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The #1 BEST Reading Vocabulary Lesson

The Best Vocabulary Lesson You Should Teach Every Day

What do you do to help improve your students' knowledge and understanding of vocabulary? Do you take a systematic approach by exposing students to a contrived list of words and definitions? Do you take a more incidental approach through teaching "word-awareness" and rich discussion? Either way, you've probably learned all about the components to good vocabulary instruction. This year I improved one specific area of my reading instruction and saw my students' vocabulary scores significantly increase!
The Best Vocabulary Lesson You Should Teach Every Day

According to Linda Diamond and Linda Gutlohn in their article, "Teaching Vocabulary," on the site, Reading Rockets, there are four main components to good vocabulary instruction:

  1. wide or extensive independent reading to expand word knowledge
  2. instruction in specific words to enhance comprehension of texts containing those words
  3. instruction in independent word-learning strategies, and
  4. word consciousness and word-play activities to motivate and enhance learning

My guess is that most of us work to get these strategies right. We build comprehensive and engaging classroom libraries to foster a love of reading, grow independent readers, and expand our students' reading "appetites." When using a mentor text we will take time to teach vocabulary words from the story and we present vocabulary from other content areas on a daily basis. We teach word-learning strategies and use word-play in our instruction so that students have skills to tackle unknown words when they are reading. In short, we get all the explicit part right. 

But, my fear is that when we focus on explicit vocabulary instruction we miss big opportunities for authentic, organic vocabulary instruction that lie right under our noses!

The single BEST reading vocabulary lesson I give every day is during my teacher read-aloud time. If you are not using your teacher read aloud as an integral part of your vocabulary instruction then you are missing out! (Read more about how I select chapter books for read alouds HERE!)
When we read aloud we should be conscious of the instructional opportunities that lie within the pages. When we MODEL word-attack strategies, THINK ALOUD how we use context clues, and INVOLVE students in the process of comprehending we open a world of words to our students with which they might not otherwise engage.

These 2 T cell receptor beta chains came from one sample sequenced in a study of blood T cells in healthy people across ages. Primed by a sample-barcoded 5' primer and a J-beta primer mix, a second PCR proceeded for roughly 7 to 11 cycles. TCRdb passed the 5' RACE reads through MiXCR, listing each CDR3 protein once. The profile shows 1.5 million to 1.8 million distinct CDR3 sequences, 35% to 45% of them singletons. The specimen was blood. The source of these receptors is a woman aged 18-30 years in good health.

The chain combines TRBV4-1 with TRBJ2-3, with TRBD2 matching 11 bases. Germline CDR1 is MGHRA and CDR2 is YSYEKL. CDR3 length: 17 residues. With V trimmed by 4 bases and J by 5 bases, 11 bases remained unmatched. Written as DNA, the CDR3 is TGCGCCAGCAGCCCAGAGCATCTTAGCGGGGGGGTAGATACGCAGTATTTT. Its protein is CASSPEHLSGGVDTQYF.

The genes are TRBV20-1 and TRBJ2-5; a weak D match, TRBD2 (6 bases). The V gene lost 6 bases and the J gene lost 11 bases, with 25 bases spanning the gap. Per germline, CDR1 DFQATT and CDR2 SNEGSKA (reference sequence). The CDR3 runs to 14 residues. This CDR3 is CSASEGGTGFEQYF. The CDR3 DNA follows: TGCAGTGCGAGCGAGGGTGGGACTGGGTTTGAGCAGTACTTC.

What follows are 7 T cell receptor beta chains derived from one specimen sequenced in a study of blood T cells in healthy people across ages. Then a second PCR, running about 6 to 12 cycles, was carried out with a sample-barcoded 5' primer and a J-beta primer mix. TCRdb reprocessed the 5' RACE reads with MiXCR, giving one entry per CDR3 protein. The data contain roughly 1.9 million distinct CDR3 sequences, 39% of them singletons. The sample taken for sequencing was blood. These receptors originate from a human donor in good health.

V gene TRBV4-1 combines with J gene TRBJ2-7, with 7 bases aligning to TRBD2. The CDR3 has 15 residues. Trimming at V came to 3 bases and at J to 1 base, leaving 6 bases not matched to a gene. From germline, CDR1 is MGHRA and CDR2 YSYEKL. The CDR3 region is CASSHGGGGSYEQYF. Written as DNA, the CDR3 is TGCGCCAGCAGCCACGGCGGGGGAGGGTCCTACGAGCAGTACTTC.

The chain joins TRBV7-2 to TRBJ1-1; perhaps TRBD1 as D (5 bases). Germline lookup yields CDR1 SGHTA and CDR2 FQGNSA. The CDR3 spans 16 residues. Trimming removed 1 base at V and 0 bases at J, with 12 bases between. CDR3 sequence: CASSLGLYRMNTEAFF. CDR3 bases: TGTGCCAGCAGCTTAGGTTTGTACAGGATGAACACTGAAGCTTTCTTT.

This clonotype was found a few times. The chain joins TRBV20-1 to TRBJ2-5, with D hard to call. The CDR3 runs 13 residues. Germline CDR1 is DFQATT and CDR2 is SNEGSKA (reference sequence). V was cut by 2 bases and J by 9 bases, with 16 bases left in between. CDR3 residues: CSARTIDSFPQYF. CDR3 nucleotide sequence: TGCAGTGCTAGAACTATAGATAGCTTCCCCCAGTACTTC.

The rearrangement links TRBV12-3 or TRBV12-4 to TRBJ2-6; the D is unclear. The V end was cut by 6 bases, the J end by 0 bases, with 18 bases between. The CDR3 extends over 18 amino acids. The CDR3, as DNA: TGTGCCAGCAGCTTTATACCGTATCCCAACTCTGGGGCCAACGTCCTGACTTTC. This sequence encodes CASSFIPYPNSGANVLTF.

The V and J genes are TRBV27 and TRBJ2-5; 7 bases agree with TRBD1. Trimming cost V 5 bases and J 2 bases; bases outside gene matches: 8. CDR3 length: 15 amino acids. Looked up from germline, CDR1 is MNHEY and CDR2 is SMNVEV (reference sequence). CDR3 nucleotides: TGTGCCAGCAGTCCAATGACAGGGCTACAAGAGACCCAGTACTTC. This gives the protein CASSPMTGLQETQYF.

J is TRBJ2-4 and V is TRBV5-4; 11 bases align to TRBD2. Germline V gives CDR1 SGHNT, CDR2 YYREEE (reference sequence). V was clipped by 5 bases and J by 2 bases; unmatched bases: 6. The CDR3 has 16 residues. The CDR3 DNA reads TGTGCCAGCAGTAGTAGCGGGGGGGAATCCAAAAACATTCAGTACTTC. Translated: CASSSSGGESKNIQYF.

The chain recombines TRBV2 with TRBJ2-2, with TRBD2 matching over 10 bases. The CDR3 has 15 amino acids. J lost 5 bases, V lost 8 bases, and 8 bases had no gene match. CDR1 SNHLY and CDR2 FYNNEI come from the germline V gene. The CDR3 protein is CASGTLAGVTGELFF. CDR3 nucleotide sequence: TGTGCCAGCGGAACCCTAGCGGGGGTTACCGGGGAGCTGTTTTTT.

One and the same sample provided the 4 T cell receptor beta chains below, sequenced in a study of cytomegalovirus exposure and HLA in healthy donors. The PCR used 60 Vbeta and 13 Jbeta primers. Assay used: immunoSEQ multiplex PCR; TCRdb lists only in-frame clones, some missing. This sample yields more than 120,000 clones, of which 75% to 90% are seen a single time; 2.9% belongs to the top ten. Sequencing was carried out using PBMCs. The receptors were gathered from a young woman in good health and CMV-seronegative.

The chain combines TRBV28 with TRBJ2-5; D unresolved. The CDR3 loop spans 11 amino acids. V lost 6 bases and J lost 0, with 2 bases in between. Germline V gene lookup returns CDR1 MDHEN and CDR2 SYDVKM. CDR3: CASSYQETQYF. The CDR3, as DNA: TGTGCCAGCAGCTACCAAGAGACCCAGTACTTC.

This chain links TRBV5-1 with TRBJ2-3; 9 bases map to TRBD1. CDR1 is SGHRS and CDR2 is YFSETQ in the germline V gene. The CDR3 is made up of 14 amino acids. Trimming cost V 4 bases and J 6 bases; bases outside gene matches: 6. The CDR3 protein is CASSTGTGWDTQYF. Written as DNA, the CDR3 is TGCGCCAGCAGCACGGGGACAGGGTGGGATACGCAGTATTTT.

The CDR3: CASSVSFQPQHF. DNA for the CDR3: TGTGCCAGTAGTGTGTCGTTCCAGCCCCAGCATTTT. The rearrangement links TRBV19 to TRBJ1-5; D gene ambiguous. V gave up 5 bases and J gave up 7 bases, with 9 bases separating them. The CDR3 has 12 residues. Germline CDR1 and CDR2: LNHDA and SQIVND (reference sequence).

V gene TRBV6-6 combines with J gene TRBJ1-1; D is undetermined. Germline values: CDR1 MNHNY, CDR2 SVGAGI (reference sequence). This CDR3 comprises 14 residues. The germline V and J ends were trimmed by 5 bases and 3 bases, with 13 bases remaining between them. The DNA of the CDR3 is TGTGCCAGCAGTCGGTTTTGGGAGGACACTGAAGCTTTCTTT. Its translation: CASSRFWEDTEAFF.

Check out this excerpt from my most recent read aloud, Mary Poppins, by P.L. Travers...
"Mary Poppins pulled the perambulator up with a jerk, in case Andrew, in his wild flight, should upset it and the twins." 
Me: Hmm... here's a tricky word I've never seen before. How should I try to solve it?
Students: Break it in parts and read the parts!
Me: Right. Per-am-bu-la-tor Wow, I still have no idea what this word is! What should I do if I'm still not sure?
Students: Read the rest of the sentence!
Me: Great idea. Rereads sentence. Well, now I'm thinking about what this thing could be. The text says the twins are in the perambulator so it must be some kind of carrier; so definitely a noun. And Mary Poppins and the kids are out on a walk... Hmm. Any ideas?
Students: Maybe it's a stroller!
Me: Oh! Well, that would make sense, wouldn't it?
Students: Yes, since the twins are babies and they can't walk.
Me: To be sure, I'm going to write this word down and we will look it up later.

WOW! In just one 3 minute interaction we reviewed all 4 steps to good vocabulary instruction with an organic authenticity that my students are MUCH MORE LIKELY to remember and (even better) APPLY to new and unknown vocabulary words within their own reading experiences. 

The proof came just a few days later...
Teacher: Who would like to share something they wrote in their journal about their weekend?
Student: I had a soccer game. This picture shows my mom pushing my baby sister in the perambulator.

Are YOU taking advantage of authentic vocabulary teaching moments when you read aloud? I can honestly say that when I amped up my real-aloud instruction my students' vocabulary scores improved... not one child in my second grade class
(aside from two students learning English as their second language) 
shows a deficit in vocabulary knowledge.

I want to hear from you! 
What book are you reading aloud to your class RIGHT NOW?
Let me know in the comments below!

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